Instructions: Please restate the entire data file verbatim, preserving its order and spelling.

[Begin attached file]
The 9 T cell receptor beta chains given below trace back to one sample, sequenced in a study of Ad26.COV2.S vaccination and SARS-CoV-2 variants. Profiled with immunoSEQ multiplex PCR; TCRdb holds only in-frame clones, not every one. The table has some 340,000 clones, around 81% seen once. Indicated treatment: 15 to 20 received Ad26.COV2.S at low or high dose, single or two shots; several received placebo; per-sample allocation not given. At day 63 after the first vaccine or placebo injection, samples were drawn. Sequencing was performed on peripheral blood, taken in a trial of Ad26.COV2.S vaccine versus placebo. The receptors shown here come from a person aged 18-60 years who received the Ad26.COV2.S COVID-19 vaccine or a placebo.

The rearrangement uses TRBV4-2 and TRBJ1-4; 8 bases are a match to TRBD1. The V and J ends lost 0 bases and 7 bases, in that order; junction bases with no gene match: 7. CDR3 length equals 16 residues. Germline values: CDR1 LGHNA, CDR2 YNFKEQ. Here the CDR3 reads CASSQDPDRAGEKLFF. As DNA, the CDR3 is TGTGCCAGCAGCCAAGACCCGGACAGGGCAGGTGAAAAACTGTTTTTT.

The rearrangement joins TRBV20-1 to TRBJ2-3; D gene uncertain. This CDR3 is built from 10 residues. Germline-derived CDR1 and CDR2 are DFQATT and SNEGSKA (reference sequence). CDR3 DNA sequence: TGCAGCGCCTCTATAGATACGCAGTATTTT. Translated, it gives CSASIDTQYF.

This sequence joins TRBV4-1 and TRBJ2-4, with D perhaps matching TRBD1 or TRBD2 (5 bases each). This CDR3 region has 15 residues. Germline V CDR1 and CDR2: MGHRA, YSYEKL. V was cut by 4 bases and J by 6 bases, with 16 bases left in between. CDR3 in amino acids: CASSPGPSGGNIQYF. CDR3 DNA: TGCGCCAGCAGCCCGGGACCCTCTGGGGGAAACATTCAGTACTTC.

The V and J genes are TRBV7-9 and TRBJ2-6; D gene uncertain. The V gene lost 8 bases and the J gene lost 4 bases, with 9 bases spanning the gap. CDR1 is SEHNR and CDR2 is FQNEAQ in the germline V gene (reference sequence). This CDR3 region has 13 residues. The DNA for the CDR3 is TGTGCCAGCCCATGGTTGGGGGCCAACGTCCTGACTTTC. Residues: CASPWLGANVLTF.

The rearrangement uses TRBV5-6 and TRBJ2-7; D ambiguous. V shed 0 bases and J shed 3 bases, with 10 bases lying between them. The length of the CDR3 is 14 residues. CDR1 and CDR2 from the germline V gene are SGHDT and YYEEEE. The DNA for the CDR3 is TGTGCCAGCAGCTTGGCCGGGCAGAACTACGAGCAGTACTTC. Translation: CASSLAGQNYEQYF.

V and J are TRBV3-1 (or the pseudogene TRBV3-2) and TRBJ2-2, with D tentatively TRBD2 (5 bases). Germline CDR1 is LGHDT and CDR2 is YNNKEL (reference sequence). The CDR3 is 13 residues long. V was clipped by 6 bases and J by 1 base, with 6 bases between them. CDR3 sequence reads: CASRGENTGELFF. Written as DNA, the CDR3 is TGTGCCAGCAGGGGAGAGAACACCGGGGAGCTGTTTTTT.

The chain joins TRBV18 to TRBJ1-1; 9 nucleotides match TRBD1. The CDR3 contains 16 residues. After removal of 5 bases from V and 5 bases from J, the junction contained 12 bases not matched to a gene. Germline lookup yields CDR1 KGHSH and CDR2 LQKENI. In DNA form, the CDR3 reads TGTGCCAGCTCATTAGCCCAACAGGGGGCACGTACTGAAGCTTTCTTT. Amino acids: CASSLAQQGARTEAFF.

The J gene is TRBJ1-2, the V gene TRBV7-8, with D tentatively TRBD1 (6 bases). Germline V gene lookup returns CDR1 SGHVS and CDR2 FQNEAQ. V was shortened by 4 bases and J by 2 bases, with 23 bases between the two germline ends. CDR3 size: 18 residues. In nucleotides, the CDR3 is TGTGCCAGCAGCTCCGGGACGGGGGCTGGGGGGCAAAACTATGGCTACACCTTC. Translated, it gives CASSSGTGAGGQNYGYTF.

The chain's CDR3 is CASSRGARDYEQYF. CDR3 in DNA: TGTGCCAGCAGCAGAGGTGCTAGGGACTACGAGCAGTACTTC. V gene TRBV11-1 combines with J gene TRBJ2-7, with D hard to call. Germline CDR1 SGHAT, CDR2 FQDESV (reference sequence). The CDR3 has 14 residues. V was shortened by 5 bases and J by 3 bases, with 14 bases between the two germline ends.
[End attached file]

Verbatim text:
The 9 T cell receptor beta chains given below trace back to one sample, sequenced in a study of Ad26.COV2.S vaccination and SARS-CoV-2 variants. Profiled with immunoSEQ multiplex PCR; TCRdb holds only in-frame clones, not every one. The table has some 340,000 clones, around 81% seen once. Indicated treatment: 15 to 20 received Ad26.COV2.S at low or high dose, single or two shots; several received placebo; per-sample allocation not given. At day 63 after the first vaccine or placebo injection, samples were drawn. Sequencing was performed on peripheral blood, taken in a trial of Ad26.COV2.S vaccine versus placebo. The receptors shown here come from a person aged 18-60 years who received the Ad26.COV2.S COVID-19 vaccine or a placebo.

The rearrangement uses TRBV4-2 and TRBJ1-4; 8 bases are a match to TRBD1. The V and J ends lost 0 bases and 7 bases, in that order; junction bases with no gene match: 7. CDR3 length equals 16 residues. Germline values: CDR1 LGHNA, CDR2 YNFKEQ. Here the CDR3 reads CASSQDPDRAGEKLFF. As DNA, the CDR3 is TGTGCCAGCAGCCAAGACCCGGACAGGGCAGGTGAAAAACTGTTTTTT.

The rearrangement joins TRBV20-1 to TRBJ2-3; D gene uncertain. This CDR3 is built from 10 residues. Germline-derived CDR1 and CDR2 are DFQATT and SNEGSKA (reference sequence). CDR3 DNA sequence: TGCAGCGCCTCTATAGATACGCAGTATTTT. Translated, it gives CSASIDTQYF.

This sequence joins TRBV4-1 and TRBJ2-4, with D perhaps matching TRBD1 or TRBD2 (5 bases each). This CDR3 region has 15 residues. Germline V CDR1 and CDR2: MGHRA, YSYEKL. V was cut by 4 bases and J by 6 bases, with 16 bases left in between. CDR3 in amino acids: CASSPGPSGGNIQYF. CDR3 DNA: TGCGCCAGCAGCCCGGGACCCTCTGGGGGAAACATTCAGTACTTC.

The V and J genes are TRBV7-9 and TRBJ2-6; D gene uncertain. The V gene lost 8 bases and the J gene lost 4 bases, with 9 bases spanning the gap. CDR1 is SEHNR and CDR2 is FQNEAQ in the germline V gene (reference sequence). This CDR3 region has 13 residues. The DNA for the CDR3 is TGTGCCAGCCCATGGTTGGGGGCCAACGTCCTGACTTTC. Residues: CASPWLGANVLTF.

The rearrangement uses TRBV5-6 and TRBJ2-7; D ambiguous. V shed 0 bases and J shed 3 bases, with 10 bases lying between them. The length of the CDR3 is 14 residues. CDR1 and CDR2 from the germline V gene are SGHDT and YYEEEE. The DNA for the CDR3 is TGTGCCAGCAGCTTGGCCGGGCAGAACTACGAGCAGTACTTC. Translation: CASSLAGQNYEQYF.

V and J are TRBV3-1 (or the pseudogene TRBV3-2) and TRBJ2-2, with D tentatively TRBD2 (5 bases). Germline CDR1 is LGHDT and CDR2 is YNNKEL (reference sequence). The CDR3 is 13 residues long. V was clipped by 6 bases and J by 1 base, with 6 bases between them. CDR3 sequence reads: CASRGENTGELFF. Written as DNA, the CDR3 is TGTGCCAGCAGGGGAGAGAACACCGGGGAGCTGTTTTTT.

The chain joins TRBV18 to TRBJ1-1; 9 nucleotides match TRBD1. The CDR3 contains 16 residues. After removal of 5 bases from V and 5 bases from J, the junction contained 12 bases not matched to a gene. Germline lookup yields CDR1 KGHSH and CDR2 LQKENI. In DNA form, the CDR3 reads TGTGCCAGCTCATTAGCCCAACAGGGGGCACGTACTGAAGCTTTCTTT. Amino acids: CASSLAQQGARTEAFF.

The J gene is TRBJ1-2, the V gene TRBV7-8, with D tentatively TRBD1 (6 bases). Germline V gene lookup returns CDR1 SGHVS and CDR2 FQNEAQ. V was shortened by 4 bases and J by 2 bases, with 23 bases between the two germline ends. CDR3 size: 18 residues. In nucleotides, the CDR3 is TGTGCCAGCAGCTCCGGGACGGGGGCTGGGGGGCAAAACTATGGCTACACCTTC. Translated, it gives CASSSGTGAGGQNYGYTF.

The chain's CDR3 is CASSRGARDYEQYF. CDR3 in DNA: TGTGCCAGCAGCAGAGGTGCTAGGGACTACGAGCAGTACTTC. V gene TRBV11-1 combines with J gene TRBJ2-7, with D hard to call. Germline CDR1 SGHAT, CDR2 FQDESV (reference sequence). The CDR3 has 14 residues. V was shortened by 5 bases and J by 3 bases, with 14 bases between the two germline ends.